Part-worn car tyres to be banned in UAE
As of September the use of part-worn passenger car and motorcycle tyres will no longer be permitted in the United Arab Emirates. This decision was announced by the Emirates Authority for Standardization and Metrology (ESMA) on 15 March as part of a range on measures intended to regulate the whole tyre life cycle.
“We are addressing the question of safety from the time when the tyre is manufactured to its disposition,” said EMSA acting director general Mohamed Saleh Badri. “We used to focus only on the Gulf Cooperation Council (GCC) certificate because our temperature is high, but now we have widened the net.”
Among the new regulations the agency will address is the lifespan of the tyre, storage, retread and disposal. “We are working with relevant bodies such as the Ministries of Interior and Environment, the police, municipalities and private sector bodies,” Badri continued. The World Trade Organisation has already granted the UAE permission to go ahead with the move to ban the use of second-hand tyres, he added “We are placing more control on the process. The tyres have to be stored properly in shelves and not piled together and those retreaded have to bear relevant certificates conforming to the UAE standards and showing the place of manufacture.”
Director of the UAE’s Conformity Affairs department, Abdullah Abdelqadir Al Muaini, said the laws will apply to “all vehicles and motorcycles except heavy duty trucks which pose less risk to safety.” Badri added that tyres have a lifespan of “normally five years. The manufacturers label them, and we will not allow them to be used beyond their time span.” He said ESMA is working closely with the manufacturers, all local distributors. “We will continue to issue the GCC certificates and now also issue certificates of conformity.”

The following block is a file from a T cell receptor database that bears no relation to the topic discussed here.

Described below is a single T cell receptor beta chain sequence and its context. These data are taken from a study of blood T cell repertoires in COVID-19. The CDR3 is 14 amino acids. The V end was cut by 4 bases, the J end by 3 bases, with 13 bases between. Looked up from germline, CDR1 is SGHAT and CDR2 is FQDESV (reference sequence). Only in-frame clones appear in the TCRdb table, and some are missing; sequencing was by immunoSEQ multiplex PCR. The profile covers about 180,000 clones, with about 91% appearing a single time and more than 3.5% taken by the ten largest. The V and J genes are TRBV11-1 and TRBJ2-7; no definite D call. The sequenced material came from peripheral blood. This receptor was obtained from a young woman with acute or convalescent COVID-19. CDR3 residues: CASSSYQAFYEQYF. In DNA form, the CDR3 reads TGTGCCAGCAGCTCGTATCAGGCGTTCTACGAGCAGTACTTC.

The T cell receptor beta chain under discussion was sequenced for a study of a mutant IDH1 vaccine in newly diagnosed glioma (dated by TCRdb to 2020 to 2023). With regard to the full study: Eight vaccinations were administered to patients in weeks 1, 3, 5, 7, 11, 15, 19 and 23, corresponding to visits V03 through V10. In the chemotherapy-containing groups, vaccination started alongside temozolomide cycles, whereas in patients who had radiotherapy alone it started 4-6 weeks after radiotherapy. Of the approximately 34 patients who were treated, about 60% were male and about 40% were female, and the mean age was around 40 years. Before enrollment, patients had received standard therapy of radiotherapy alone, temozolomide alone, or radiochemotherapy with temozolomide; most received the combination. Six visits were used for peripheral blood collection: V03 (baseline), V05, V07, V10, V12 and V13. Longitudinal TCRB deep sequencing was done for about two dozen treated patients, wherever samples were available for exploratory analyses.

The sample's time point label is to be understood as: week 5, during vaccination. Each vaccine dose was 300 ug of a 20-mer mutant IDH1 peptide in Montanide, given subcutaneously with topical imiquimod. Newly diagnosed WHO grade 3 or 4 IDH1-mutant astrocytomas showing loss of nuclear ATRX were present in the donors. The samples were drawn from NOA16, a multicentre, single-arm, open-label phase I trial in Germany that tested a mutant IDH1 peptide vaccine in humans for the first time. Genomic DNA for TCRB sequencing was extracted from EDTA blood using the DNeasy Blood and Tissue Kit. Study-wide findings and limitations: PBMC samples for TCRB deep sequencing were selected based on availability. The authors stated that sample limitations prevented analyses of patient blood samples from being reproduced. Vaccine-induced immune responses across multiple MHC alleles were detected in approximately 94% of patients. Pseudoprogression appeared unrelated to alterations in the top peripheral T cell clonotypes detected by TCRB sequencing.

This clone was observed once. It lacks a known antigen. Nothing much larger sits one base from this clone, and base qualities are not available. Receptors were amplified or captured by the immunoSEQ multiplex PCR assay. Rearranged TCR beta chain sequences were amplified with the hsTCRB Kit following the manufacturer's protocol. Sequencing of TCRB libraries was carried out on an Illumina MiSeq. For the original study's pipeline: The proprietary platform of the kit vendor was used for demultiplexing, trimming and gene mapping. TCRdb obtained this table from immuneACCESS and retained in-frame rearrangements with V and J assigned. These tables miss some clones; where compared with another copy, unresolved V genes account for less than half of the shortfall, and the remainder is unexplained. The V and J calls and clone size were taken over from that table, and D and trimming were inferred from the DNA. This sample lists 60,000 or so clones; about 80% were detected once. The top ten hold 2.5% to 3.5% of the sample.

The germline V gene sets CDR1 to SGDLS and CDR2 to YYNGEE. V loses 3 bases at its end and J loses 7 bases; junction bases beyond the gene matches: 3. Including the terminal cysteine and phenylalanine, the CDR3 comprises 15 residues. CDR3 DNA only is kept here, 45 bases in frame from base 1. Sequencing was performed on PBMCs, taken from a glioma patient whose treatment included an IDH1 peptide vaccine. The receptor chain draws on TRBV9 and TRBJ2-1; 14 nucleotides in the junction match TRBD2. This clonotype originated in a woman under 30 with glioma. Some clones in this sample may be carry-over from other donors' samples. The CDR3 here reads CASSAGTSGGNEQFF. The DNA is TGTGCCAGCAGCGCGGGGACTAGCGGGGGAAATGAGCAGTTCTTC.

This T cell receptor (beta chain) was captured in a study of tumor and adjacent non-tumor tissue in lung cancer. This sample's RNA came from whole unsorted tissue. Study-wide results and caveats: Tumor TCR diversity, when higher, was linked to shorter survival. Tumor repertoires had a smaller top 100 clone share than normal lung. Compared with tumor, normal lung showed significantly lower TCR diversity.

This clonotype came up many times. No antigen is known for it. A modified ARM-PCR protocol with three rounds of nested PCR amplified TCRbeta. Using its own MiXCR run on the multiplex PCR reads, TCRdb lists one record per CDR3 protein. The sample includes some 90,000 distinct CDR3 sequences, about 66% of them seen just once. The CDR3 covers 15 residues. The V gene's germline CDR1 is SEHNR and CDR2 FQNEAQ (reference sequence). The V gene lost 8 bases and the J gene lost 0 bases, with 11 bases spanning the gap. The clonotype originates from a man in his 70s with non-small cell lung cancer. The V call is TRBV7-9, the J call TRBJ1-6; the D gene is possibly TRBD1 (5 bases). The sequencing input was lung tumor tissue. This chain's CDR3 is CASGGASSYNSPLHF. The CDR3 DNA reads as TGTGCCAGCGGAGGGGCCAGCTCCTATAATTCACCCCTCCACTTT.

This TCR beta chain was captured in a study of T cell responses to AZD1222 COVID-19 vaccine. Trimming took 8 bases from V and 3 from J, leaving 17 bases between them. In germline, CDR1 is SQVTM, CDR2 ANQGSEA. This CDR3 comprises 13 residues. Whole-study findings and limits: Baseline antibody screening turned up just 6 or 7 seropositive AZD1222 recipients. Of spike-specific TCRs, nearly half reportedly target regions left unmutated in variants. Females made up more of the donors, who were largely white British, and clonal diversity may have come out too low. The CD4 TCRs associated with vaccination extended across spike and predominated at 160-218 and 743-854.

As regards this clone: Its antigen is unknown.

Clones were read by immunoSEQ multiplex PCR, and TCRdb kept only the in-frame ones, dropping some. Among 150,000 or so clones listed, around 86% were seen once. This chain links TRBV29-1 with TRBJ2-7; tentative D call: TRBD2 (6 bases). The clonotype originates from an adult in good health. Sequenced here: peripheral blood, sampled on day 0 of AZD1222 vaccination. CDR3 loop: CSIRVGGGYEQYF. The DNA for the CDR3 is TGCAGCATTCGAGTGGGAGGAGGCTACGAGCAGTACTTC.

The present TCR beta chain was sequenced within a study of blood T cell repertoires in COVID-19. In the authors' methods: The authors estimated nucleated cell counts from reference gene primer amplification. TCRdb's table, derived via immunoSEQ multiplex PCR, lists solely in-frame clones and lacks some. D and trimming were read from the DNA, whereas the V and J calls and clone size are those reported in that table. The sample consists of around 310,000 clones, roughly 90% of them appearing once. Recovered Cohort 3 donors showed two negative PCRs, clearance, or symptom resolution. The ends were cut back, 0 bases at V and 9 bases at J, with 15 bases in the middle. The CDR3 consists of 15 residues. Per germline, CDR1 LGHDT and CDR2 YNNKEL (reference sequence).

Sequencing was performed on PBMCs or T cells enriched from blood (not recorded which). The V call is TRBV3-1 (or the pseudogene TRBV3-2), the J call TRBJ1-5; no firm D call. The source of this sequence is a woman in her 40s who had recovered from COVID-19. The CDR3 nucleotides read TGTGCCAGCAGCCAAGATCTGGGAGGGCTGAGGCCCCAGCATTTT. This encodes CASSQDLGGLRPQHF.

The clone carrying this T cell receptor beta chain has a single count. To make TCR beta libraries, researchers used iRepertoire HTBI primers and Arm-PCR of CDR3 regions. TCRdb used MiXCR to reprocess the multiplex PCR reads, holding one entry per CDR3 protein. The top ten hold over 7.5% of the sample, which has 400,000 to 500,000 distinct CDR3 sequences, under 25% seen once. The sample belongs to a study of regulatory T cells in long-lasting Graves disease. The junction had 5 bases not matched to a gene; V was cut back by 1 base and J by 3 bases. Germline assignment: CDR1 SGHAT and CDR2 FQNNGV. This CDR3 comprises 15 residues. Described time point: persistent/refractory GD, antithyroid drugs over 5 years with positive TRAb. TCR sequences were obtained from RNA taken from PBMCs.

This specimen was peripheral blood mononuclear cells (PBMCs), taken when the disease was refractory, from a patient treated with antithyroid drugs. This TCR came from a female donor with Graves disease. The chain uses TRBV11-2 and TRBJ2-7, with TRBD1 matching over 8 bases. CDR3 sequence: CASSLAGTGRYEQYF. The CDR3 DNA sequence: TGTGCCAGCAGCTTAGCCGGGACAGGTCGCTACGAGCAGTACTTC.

In terms of tyre lifespan and retreaded tyres, Badri said “it is normally two years, but we measure the length of layers and damage.” The importation of retreaded tyres is banned by ESMA, however. “This has been in place for the past two years,” Badri commented, adding that 25 retreading facilities operate in the UAE. “They produce few tyres, around 60,000 a year compared to, for example, eight million that were imported last year.”
Rashid Bin Fahd, chairman of ESMA and the Minister of Environment, stated: “Working according to international standards facilitates the flow of goods across borders and extends the scope of commercial exchange between countries. Moreover, attracting foreign investment requires the existence of standardisation and metrology practices because investors place great importance on these practices before finalising their investment decisions.”
Bin Fahd added that “the existence of the Authority makes the consumer confident that the products displayed in the local market are in conformity with international standards.”